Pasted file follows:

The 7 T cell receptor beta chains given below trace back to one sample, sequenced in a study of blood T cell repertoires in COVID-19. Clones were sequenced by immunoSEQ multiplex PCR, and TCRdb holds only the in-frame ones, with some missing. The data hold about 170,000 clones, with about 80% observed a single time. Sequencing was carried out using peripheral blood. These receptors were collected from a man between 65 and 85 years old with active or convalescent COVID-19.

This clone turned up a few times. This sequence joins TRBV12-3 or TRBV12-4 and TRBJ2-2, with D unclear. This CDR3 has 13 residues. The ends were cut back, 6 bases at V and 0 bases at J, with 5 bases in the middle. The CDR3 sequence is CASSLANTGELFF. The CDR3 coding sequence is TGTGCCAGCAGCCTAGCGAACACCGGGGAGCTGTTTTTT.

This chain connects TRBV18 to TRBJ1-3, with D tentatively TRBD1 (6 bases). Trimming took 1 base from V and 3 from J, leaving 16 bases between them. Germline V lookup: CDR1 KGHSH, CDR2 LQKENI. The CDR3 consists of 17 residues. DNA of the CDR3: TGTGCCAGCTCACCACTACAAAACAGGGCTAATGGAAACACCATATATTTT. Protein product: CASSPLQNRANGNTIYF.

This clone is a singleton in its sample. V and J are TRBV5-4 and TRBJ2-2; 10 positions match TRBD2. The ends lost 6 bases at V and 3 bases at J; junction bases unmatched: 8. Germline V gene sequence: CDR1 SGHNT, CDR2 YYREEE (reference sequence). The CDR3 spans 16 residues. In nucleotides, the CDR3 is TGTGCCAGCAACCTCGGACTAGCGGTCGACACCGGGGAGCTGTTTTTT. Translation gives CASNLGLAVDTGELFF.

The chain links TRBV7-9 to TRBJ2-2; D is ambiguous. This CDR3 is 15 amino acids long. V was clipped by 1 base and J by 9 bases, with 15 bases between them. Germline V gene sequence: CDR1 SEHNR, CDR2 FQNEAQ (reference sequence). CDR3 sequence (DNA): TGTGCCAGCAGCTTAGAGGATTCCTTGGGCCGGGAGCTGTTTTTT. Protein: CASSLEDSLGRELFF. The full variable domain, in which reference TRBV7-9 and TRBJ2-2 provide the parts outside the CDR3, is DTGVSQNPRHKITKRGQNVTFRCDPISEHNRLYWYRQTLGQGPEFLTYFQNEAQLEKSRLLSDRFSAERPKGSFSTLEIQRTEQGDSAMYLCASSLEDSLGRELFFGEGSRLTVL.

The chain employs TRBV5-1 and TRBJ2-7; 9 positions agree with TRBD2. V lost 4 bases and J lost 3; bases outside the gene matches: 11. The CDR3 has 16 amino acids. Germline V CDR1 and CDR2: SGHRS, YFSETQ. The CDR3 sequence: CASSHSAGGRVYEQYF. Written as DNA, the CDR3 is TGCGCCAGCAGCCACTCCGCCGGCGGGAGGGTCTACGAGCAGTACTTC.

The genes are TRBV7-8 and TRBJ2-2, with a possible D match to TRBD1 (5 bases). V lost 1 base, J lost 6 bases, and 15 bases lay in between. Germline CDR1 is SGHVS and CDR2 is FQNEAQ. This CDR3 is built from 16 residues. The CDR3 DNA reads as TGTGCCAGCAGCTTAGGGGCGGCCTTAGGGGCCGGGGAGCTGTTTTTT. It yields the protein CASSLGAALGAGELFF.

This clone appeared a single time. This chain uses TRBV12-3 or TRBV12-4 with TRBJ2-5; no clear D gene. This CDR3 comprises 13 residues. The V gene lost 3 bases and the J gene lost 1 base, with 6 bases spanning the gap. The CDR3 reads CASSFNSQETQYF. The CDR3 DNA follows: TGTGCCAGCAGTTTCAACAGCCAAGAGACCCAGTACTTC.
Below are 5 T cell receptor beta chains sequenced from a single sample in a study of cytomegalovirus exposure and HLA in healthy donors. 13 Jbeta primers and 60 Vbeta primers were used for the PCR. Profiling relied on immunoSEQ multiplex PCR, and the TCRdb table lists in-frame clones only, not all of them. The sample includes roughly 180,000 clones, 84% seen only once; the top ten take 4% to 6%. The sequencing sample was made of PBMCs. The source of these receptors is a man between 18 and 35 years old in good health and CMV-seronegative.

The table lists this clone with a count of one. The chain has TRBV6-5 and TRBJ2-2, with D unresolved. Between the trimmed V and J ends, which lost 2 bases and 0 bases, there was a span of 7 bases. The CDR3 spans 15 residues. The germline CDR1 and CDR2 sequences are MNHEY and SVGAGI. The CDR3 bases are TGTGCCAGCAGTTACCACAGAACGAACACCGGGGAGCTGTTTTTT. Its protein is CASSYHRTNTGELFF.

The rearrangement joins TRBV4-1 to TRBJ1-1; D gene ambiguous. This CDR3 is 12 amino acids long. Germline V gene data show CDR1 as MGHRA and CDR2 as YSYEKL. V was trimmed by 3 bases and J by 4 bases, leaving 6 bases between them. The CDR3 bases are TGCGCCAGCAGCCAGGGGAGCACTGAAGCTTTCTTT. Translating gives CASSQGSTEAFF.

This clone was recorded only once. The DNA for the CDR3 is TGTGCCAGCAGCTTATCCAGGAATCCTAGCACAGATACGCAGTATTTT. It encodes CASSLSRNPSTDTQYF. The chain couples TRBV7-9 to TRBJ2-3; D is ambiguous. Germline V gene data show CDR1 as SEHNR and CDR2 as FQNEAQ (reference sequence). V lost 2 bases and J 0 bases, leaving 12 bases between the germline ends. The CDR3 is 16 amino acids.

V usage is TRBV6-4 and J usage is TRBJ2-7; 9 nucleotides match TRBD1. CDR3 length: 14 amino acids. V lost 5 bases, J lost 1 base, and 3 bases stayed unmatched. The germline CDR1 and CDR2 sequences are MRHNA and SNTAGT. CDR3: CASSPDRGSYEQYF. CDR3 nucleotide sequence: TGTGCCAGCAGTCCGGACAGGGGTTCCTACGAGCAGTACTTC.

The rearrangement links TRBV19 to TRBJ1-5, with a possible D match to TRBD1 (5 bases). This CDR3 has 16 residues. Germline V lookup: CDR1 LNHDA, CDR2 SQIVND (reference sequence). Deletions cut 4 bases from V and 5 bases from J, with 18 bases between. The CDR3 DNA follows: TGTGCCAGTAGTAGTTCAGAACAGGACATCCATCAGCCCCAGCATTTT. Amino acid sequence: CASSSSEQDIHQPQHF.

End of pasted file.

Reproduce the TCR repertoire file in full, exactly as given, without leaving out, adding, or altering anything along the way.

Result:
The 7 T cell receptor beta chains given below trace back to one sample, sequenced in a study of blood T cell repertoires in COVID-19. Clones were sequenced by immunoSEQ multiplex PCR, and TCRdb holds only the in-frame ones, with some missing. The data hold about 170,000 clones, with about 80% observed a single time. Sequencing was carried out using peripheral blood. These receptors were collected from a man between 65 and 85 years old with active or convalescent COVID-19.

This clone turned up a few times. This sequence joins TRBV12-3 or TRBV12-4 and TRBJ2-2, with D unclear. This CDR3 has 13 residues. The ends were cut back, 6 bases at V and 0 bases at J, with 5 bases in the middle. The CDR3 sequence is CASSLANTGELFF. The CDR3 coding sequence is TGTGCCAGCAGCCTAGCGAACACCGGGGAGCTGTTTTTT.

This chain connects TRBV18 to TRBJ1-3, with D tentatively TRBD1 (6 bases). Trimming took 1 base from V and 3 from J, leaving 16 bases between them. Germline V lookup: CDR1 KGHSH, CDR2 LQKENI. The CDR3 consists of 17 residues. DNA of the CDR3: TGTGCCAGCTCACCACTACAAAACAGGGCTAATGGAAACACCATATATTTT. Protein product: CASSPLQNRANGNTIYF.

This clone is a singleton in its sample. V and J are TRBV5-4 and TRBJ2-2; 10 positions match TRBD2. The ends lost 6 bases at V and 3 bases at J; junction bases unmatched: 8. Germline V gene sequence: CDR1 SGHNT, CDR2 YYREEE (reference sequence). The CDR3 spans 16 residues. In nucleotides, the CDR3 is TGTGCCAGCAACCTCGGACTAGCGGTCGACACCGGGGAGCTGTTTTTT. Translation gives CASNLGLAVDTGELFF.

The chain links TRBV7-9 to TRBJ2-2; D is ambiguous. This CDR3 is 15 amino acids long. V was clipped by 1 base and J by 9 bases, with 15 bases between them. Germline V gene sequence: CDR1 SEHNR, CDR2 FQNEAQ (reference sequence). CDR3 sequence (DNA): TGTGCCAGCAGCTTAGAGGATTCCTTGGGCCGGGAGCTGTTTTTT. Protein: CASSLEDSLGRELFF. The full variable domain, in which reference TRBV7-9 and TRBJ2-2 provide the parts outside the CDR3, is DTGVSQNPRHKITKRGQNVTFRCDPISEHNRLYWYRQTLGQGPEFLTYFQNEAQLEKSRLLSDRFSAERPKGSFSTLEIQRTEQGDSAMYLCASSLEDSLGRELFFGEGSRLTVL.

The chain employs TRBV5-1 and TRBJ2-7; 9 positions agree with TRBD2. V lost 4 bases and J lost 3; bases outside the gene matches: 11. The CDR3 has 16 amino acids. Germline V CDR1 and CDR2: SGHRS, YFSETQ. The CDR3 sequence: CASSHSAGGRVYEQYF. Written as DNA, the CDR3 is TGCGCCAGCAGCCACTCCGCCGGCGGGAGGGTCTACGAGCAGTACTTC.

The genes are TRBV7-8 and TRBJ2-2, with a possible D match to TRBD1 (5 bases). V lost 1 base, J lost 6 bases, and 15 bases lay in between. Germline CDR1 is SGHVS and CDR2 is FQNEAQ. This CDR3 is built from 16 residues. The CDR3 DNA reads as TGTGCCAGCAGCTTAGGGGCGGCCTTAGGGGCCGGGGAGCTGTTTTTT. It yields the protein CASSLGAALGAGELFF.

This clone appeared a single time. This chain uses TRBV12-3 or TRBV12-4 with TRBJ2-5; no clear D gene. This CDR3 comprises 13 residues. The V gene lost 3 bases and the J gene lost 1 base, with 6 bases spanning the gap. The CDR3 reads CASSFNSQETQYF. The CDR3 DNA follows: TGTGCCAGCAGTTTCAACAGCCAAGAGACCCAGTACTTC.
Below are 5 T cell receptor beta chains sequenced from a single sample in a study of cytomegalovirus exposure and HLA in healthy donors. 13 Jbeta primers and 60 Vbeta primers were used for the PCR. Profiling relied on immunoSEQ multiplex PCR, and the TCRdb table lists in-frame clones only, not all of them. The sample includes roughly 180,000 clones, 84% seen only once; the top ten take 4% to 6%. The sequencing sample was made of PBMCs. The source of these receptors is a man between 18 and 35 years old in good health and CMV-seronegative.

The table lists this clone with a count of one. The chain has TRBV6-5 and TRBJ2-2, with D unresolved. Between the trimmed V and J ends, which lost 2 bases and 0 bases, there was a span of 7 bases. The CDR3 spans 15 residues. The germline CDR1 and CDR2 sequences are MNHEY and SVGAGI. The CDR3 bases are TGTGCCAGCAGTTACCACAGAACGAACACCGGGGAGCTGTTTTTT. Its protein is CASSYHRTNTGELFF.

The rearrangement joins TRBV4-1 to TRBJ1-1; D gene ambiguous. This CDR3 is 12 amino acids long. Germline V gene data show CDR1 as MGHRA and CDR2 as YSYEKL. V was trimmed by 3 bases and J by 4 bases, leaving 6 bases between them. The CDR3 bases are TGCGCCAGCAGCCAGGGGAGCACTGAAGCTTTCTTT. Translating gives CASSQGSTEAFF.

This clone was recorded only once. The DNA for the CDR3 is TGTGCCAGCAGCTTATCCAGGAATCCTAGCACAGATACGCAGTATTTT. It encodes CASSLSRNPSTDTQYF. The chain couples TRBV7-9 to TRBJ2-3; D is ambiguous. Germline V gene data show CDR1 as SEHNR and CDR2 as FQNEAQ (reference sequence). V lost 2 bases and J 0 bases, leaving 12 bases between the germline ends. The CDR3 is 16 amino acids.

V usage is TRBV6-4 and J usage is TRBJ2-7; 9 nucleotides match TRBD1. CDR3 length: 14 amino acids. V lost 5 bases, J lost 1 base, and 3 bases stayed unmatched. The germline CDR1 and CDR2 sequences are MRHNA and SNTAGT. CDR3: CASSPDRGSYEQYF. CDR3 nucleotide sequence: TGTGCCAGCAGTCCGGACAGGGGTTCCTACGAGCAGTACTTC.

The rearrangement links TRBV19 to TRBJ1-5, with a possible D match to TRBD1 (5 bases). This CDR3 has 16 residues. Germline V lookup: CDR1 LNHDA, CDR2 SQIVND (reference sequence). Deletions cut 4 bases from V and 5 bases from J, with 18 bases between. The CDR3 DNA follows: TGTGCCAGTAGTAGTTCAGAACAGGACATCCATCAGCCCCAGCATTTT. Amino acid sequence: CASSSSEQDIHQPQHF.